(Editor's note: This is the second of a nine-part series as the News Sentinel takes a closer look at Tennessee's new assistant football coaches.)
For the last four months, Jim Chaney's life has centered around football. Unless, of course, the focus shifts to football recruiting.
Since arriving in Knoxville in January, Chaney's world has revolved around football the way the earth orbits the sun.
About the only break is a Webcam chat with his wife and two daughters each morning. Other than that, Tennessee's new offensive coordinator is devoted to football, either on the practice field or inside the football offices in the Neyland-Thompson Sports Center.
"Quite honestly, I think sometimes when you relocate and the family stays behind, that's a good thing in a lot of ways," said Chaney, 47, whose family will soon join him. "Right now in this period in our transition into Tennessee, it needs to be all football. That's all I've thought about for four and a half months - Tennessee football.
"Coming into this thing, it's all been enthusiasm. It's all been energy. It's been fun. Time to roll."
And keep them rolling, too.
For all the time spent on football, Chaney's a devoted family man and a deep thinker in possession of a razor wit.
For all the homespun tales about growing up on a farm in a small Missouri town, Chaney's nearly always one of the smartest and funniest guys in the room.
"You're thinking, here's just a country guy from Missouri, a pig farmer from Missouri," says Greg Olson, who coached with Chaney for seven seasons at Purdue and with the St. Louis Rams. "It may not come across right away, but you spend any amount of time with Jim Chaney and you realize here's a real sharp, sharp person."
Chaney never set out to be a football coach.
Sure, he loved the game he played growing up in Holden, Mo. He missed it when he graduated from Central Missouri State in 1985 shortly after being named an all-conference nose guard his senior season.
Chaney moved west to California with his sights set on a master's degree in sports management at Cal State Fullerton.
One of his college coaches put him in touch with Gene Murphy, then the coach at Fullerton, about a job as a graduate assistant.
"I didn't go in with the purpose of ever thinking of being a college football coach," Chaney said. "I had no idea. I was going to use that to try to pay for a graduate degree and try to get into some professional team, be a general manager or something like that.
"Well, I was too damn dumb for that."
Or too darn good at coaching.
Chaney spent the next eight years in Fullerton, eventually becoming offensive coordinator. He could have stayed there longer had the school not decided to drop its football program after the 1992 season.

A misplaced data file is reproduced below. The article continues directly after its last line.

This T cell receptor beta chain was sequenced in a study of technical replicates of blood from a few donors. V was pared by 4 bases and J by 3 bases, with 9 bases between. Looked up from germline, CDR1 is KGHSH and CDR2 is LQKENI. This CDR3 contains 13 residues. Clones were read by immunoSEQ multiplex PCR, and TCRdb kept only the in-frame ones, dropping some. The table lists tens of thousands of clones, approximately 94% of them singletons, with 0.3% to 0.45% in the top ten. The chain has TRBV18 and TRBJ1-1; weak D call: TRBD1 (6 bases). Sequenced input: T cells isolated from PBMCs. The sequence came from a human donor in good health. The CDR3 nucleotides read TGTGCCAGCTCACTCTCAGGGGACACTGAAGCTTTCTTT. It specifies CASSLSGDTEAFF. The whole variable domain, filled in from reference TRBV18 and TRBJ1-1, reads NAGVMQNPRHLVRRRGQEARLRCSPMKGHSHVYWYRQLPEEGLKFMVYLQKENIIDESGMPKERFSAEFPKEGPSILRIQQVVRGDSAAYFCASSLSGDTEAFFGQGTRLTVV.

Suddenly out of a job, Chaney moved to Wyoming with the intention of becoming a graduate assistant on Joe Tiller's staff to help pay for law school.
Once again, though, a coaching career got in the way.
When a full-time position opened up on the coaching staff, it was an easy decision for Tiller to hire Chaney. And when Tiller left to take over at Purdue in 1997, it was an easy decision to take Chaney with him.
"I always wanted to surround myself with smart guys. Guys smarter than me, preferably," said Tiller, who retired after last season as the winningest football coach in Purdue history. "He's a smarter guy than I am."
Chaney, it turns out, was in for the long haul.
"You never realize when you get into something if you're going to be a lifer or not," he said. "I watched a lot of people come in for a few years or leave over the years. It's been a lot of fun. It's been good for me."
And pretty good for those who hired him, too.
'Smelling The Roses'
During his nine years at Purdue, Chaney helped Tiller restore the Boilermakers to prominence in the Big Ten.
Six times during that span, Purdue finished among the top 10 nationally in total offense. Alongside Olson, then Purdue's quarterbacks coach and now in his second season with the Tampa Bay Buccaneers, Chaney helped quarterback Drew Brees become a Heisman Trophy finalist. And in 2000, Purdue claimed its first Big Ten championship - and subsequent Rose Bowl berth - in 33 years.
But Pasadena isn't the only place Chaney likes to smell the roses.
"I love my family," he said. "I like the world we live in. I think there's a lot of complexities of life that I find amusing.
"I like things outside of just all football all the time. And I love football, don't misunderstand me. I think sometimes when coaches say those things you come off like, 'Oh God, he's not committed to the cause.' That's not the case, but I just like to think that there's other things that I have interest in also that are fun."
His passion is football, but Chaney likes to fish and golf. He maintains an interest in politics.
On the road recruiting, he's more apt to be listening to the Eagles or Carrie Underwood than he is sports talk radio.
And he's fascinated by those who excel in their chosen field.